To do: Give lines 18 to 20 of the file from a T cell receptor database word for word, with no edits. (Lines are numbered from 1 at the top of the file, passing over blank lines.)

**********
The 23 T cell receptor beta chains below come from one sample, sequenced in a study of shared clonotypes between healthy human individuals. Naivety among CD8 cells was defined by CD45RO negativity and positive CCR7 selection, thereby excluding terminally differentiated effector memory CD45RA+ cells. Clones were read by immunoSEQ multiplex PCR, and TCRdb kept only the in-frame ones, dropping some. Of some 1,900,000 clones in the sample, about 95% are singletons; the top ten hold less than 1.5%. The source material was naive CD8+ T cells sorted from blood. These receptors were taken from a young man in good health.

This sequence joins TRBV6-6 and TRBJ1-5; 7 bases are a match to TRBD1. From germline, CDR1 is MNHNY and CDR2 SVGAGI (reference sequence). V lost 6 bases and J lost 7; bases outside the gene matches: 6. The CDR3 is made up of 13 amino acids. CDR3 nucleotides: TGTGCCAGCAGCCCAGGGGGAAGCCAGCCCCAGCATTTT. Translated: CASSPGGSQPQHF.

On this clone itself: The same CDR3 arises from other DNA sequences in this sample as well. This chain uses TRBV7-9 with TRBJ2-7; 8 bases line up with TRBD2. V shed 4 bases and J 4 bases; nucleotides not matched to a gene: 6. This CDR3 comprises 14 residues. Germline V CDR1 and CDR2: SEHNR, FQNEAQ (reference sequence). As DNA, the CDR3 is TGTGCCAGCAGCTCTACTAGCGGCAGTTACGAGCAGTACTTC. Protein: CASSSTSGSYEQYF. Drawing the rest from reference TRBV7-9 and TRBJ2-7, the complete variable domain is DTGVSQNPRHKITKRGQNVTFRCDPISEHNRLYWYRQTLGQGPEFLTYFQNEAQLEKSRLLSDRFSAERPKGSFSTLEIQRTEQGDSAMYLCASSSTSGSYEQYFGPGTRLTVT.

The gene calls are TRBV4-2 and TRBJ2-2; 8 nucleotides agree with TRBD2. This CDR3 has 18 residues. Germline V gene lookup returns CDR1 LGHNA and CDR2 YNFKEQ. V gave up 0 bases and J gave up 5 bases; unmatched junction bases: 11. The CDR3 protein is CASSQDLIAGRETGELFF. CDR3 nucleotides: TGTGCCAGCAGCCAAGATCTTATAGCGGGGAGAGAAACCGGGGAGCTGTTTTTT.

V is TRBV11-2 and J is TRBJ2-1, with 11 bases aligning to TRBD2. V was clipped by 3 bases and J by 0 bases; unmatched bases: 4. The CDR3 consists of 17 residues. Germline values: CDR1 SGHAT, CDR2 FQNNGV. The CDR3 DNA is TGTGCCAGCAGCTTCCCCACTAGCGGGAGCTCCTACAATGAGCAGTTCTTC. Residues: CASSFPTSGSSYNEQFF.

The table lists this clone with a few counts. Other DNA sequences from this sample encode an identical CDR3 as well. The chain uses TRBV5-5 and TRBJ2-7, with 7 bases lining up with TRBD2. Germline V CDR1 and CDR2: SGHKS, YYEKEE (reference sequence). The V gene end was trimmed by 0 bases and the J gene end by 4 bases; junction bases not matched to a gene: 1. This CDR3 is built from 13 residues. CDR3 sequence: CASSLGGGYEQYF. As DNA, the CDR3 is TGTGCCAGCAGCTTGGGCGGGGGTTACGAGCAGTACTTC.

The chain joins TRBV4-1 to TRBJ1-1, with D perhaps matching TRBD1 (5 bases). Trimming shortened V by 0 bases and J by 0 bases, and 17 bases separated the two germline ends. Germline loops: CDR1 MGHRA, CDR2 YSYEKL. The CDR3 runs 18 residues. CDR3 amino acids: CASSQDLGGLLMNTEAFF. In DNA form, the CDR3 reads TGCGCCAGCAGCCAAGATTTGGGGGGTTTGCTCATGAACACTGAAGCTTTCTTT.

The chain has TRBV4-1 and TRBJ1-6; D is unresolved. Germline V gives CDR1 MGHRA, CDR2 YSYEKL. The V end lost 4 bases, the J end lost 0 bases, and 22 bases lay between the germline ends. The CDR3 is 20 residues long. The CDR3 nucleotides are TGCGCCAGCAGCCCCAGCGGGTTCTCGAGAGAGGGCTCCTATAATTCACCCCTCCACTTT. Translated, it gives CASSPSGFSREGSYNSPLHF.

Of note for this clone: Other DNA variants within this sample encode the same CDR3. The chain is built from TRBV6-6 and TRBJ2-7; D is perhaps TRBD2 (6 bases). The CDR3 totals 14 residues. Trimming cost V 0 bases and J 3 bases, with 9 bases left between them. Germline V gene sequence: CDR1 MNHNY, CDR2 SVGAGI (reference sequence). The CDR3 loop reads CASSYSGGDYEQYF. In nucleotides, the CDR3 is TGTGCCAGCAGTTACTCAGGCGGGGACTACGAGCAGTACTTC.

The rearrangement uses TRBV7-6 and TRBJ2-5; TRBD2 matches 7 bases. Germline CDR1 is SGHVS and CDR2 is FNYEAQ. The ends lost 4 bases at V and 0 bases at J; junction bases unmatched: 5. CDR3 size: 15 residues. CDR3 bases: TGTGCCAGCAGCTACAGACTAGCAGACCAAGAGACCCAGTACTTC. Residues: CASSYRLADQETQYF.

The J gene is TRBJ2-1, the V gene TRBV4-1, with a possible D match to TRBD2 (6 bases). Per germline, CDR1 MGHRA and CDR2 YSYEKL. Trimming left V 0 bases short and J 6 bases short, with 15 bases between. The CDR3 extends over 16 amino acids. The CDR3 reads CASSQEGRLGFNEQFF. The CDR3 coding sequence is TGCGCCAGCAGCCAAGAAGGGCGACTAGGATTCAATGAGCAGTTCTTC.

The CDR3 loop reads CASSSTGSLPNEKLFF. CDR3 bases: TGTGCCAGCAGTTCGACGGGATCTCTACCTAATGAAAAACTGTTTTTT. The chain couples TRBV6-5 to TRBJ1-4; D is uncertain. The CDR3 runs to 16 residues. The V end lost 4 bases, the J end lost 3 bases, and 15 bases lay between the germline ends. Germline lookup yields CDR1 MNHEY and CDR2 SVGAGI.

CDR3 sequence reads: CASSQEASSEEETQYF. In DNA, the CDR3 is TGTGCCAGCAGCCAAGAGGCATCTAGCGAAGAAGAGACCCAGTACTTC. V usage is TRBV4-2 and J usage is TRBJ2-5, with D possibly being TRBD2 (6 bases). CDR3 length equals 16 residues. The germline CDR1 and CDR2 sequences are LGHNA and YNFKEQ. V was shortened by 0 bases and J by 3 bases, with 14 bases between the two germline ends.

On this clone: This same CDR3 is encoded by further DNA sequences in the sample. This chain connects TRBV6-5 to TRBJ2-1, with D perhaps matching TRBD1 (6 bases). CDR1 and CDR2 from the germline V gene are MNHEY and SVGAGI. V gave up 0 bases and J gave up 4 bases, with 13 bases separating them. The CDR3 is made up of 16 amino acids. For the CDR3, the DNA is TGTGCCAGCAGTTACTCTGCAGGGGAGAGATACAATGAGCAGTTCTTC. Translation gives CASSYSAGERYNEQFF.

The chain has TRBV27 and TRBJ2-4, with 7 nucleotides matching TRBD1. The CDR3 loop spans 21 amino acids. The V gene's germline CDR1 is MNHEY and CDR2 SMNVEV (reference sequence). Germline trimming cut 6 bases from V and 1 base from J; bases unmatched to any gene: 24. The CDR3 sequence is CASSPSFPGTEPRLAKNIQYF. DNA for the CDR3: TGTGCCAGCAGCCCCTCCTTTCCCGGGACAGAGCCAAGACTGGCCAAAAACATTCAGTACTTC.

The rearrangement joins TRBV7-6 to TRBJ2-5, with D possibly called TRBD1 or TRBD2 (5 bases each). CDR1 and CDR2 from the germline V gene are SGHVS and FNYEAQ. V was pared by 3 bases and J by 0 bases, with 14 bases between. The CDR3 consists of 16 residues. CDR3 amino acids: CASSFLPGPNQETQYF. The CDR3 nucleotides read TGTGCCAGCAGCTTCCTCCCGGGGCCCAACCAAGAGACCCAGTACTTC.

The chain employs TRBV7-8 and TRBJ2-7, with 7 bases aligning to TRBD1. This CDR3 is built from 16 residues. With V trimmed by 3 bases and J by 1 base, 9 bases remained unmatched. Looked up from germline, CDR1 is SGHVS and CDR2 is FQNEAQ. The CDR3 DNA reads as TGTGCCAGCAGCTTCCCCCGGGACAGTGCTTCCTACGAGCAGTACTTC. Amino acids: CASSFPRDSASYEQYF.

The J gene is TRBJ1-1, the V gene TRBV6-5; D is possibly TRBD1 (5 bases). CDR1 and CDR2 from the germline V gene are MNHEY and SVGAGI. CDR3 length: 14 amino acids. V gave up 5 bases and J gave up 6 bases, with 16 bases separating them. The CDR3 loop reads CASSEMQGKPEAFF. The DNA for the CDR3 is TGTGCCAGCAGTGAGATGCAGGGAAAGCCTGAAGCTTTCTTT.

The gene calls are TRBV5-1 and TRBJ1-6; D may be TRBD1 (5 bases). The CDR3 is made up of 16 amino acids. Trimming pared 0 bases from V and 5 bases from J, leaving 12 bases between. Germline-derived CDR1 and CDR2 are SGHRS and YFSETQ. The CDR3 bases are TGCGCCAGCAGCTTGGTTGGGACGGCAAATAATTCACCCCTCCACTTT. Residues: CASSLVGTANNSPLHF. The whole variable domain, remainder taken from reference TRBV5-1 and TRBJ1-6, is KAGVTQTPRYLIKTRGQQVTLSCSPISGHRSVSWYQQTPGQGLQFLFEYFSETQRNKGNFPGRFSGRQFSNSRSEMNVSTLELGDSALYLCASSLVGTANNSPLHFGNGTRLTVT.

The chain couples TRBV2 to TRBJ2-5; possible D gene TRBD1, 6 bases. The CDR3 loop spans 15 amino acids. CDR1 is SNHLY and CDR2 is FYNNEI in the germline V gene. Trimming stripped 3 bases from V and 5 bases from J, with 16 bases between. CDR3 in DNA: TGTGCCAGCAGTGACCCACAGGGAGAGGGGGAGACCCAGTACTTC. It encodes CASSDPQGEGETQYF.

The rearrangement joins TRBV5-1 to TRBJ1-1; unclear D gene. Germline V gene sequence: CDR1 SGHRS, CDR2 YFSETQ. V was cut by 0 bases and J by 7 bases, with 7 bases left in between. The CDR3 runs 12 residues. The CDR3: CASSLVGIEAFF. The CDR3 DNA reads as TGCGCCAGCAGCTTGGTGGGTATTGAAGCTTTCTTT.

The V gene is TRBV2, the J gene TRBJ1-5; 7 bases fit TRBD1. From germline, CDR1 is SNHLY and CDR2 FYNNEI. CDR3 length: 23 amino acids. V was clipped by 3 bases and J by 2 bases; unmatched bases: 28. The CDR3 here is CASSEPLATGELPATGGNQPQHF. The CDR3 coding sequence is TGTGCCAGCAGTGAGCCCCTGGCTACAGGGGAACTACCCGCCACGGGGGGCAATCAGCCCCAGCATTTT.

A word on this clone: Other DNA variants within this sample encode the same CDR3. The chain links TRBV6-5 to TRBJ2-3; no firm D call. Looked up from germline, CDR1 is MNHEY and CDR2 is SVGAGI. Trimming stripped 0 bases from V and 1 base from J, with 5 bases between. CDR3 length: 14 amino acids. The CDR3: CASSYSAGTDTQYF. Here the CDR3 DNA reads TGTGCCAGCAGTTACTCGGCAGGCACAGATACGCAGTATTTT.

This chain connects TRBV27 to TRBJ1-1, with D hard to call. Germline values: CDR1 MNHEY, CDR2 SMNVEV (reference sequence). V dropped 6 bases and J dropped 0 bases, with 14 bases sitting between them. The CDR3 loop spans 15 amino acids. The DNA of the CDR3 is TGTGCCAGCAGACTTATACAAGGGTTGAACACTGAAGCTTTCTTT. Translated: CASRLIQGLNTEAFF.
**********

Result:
The J gene is TRBJ1-1, the V gene TRBV6-5; D is possibly TRBD1 (5 bases). CDR1 and CDR2 from the germline V gene are MNHEY and SVGAGI. CDR3 length: 14 amino acids. V gave up 5 bases and J gave up 6 bases, with 16 bases separating them. The CDR3 loop reads CASSEMQGKPEAFF. The DNA for the CDR3 is TGTGCCAGCAGTGAGATGCAGGGAAAGCCTGAAGCTTTCTTT.

The gene calls are TRBV5-1 and TRBJ1-6; D may be TRBD1 (5 bases). The CDR3 is made up of 16 amino acids. Trimming pared 0 bases from V and 5 bases from J, leaving 12 bases between. Germline-derived CDR1 and CDR2 are SGHRS and YFSETQ. The CDR3 bases are TGCGCCAGCAGCTTGGTTGGGACGGCAAATAATTCACCCCTCCACTTT. Residues: CASSLVGTANNSPLHF. The whole variable domain, remainder taken from reference TRBV5-1 and TRBJ1-6, is KAGVTQTPRYLIKTRGQQVTLSCSPISGHRSVSWYQQTPGQGLQFLFEYFSETQRNKGNFPGRFSGRQFSNSRSEMNVSTLELGDSALYLCASSLVGTANNSPLHFGNGTRLTVT.

The chain couples TRBV2 to TRBJ2-5; possible D gene TRBD1, 6 bases. The CDR3 loop spans 15 amino acids. CDR1 is SNHLY and CDR2 is FYNNEI in the germline V gene. Trimming stripped 3 bases from V and 5 bases from J, with 16 bases between. CDR3 in DNA: TGTGCCAGCAGTGACCCACAGGGAGAGGGGGAGACCCAGTACTTC. It encodes CASSDPQGEGETQYF.